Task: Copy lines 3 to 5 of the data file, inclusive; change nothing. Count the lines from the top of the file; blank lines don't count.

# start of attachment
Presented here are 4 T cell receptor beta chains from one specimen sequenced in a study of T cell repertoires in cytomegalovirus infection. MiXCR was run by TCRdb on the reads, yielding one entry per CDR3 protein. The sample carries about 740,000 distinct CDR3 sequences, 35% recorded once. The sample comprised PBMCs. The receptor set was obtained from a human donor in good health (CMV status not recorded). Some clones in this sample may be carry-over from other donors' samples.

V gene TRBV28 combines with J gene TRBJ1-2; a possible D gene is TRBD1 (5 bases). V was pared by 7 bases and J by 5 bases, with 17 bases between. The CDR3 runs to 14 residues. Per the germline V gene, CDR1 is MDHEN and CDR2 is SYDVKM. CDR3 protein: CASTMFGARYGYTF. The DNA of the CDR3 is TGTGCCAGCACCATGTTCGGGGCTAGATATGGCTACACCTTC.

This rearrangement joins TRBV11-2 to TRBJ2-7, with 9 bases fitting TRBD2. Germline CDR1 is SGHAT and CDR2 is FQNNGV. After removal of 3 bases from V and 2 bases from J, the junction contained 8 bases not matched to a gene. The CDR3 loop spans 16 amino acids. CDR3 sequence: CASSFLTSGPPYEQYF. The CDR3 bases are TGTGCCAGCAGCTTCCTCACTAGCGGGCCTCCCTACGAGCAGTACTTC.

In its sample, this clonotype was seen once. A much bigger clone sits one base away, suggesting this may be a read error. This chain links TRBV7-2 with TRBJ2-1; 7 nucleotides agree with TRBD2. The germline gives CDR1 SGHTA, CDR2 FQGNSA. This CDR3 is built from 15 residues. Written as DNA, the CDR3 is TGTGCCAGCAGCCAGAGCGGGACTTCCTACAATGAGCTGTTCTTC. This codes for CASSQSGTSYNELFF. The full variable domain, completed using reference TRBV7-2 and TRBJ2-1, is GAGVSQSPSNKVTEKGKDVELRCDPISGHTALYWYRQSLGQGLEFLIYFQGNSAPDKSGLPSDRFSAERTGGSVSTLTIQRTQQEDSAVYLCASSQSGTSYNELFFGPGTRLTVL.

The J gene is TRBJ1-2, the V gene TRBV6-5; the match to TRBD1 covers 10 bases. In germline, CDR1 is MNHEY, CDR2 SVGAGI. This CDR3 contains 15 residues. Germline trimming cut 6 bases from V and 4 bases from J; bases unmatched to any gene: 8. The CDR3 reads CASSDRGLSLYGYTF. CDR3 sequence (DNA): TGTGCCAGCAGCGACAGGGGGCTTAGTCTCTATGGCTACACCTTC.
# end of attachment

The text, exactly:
This rearrangement joins TRBV11-2 to TRBJ2-7, with 9 bases fitting TRBD2. Germline CDR1 is SGHAT and CDR2 is FQNNGV. After removal of 3 bases from V and 2 bases from J, the junction contained 8 bases not matched to a gene. The CDR3 loop spans 16 amino acids. CDR3 sequence: CASSFLTSGPPYEQYF. The CDR3 bases are TGTGCCAGCAGCTTCCTCACTAGCGGGCCTCCCTACGAGCAGTACTTC.

In its sample, this clonotype was seen once. A much bigger clone sits one base away, suggesting this may be a read error. This chain links TRBV7-2 with TRBJ2-1; 7 nucleotides agree with TRBD2. The germline gives CDR1 SGHTA, CDR2 FQGNSA. This CDR3 is built from 15 residues. Written as DNA, the CDR3 is TGTGCCAGCAGCCAGAGCGGGACTTCCTACAATGAGCTGTTCTTC. This codes for CASSQSGTSYNELFF. The full variable domain, completed using reference TRBV7-2 and TRBJ2-1, is GAGVSQSPSNKVTEKGKDVELRCDPISGHTALYWYRQSLGQGLEFLIYFQGNSAPDKSGLPSDRFSAERTGGSVSTLTIQRTQQEDSAVYLCASSQSGTSYNELFFGPGTRLTVL.

The J gene is TRBJ1-2, the V gene TRBV6-5; the match to TRBD1 covers 10 bases. In germline, CDR1 is MNHEY, CDR2 SVGAGI. This CDR3 contains 15 residues. Germline trimming cut 6 bases from V and 4 bases from J; bases unmatched to any gene: 8. The CDR3 reads CASSDRGLSLYGYTF. CDR3 sequence (DNA): TGTGCCAGCAGCGACAGGGGGCTTAGTCTCTATGGCTACACCTTC.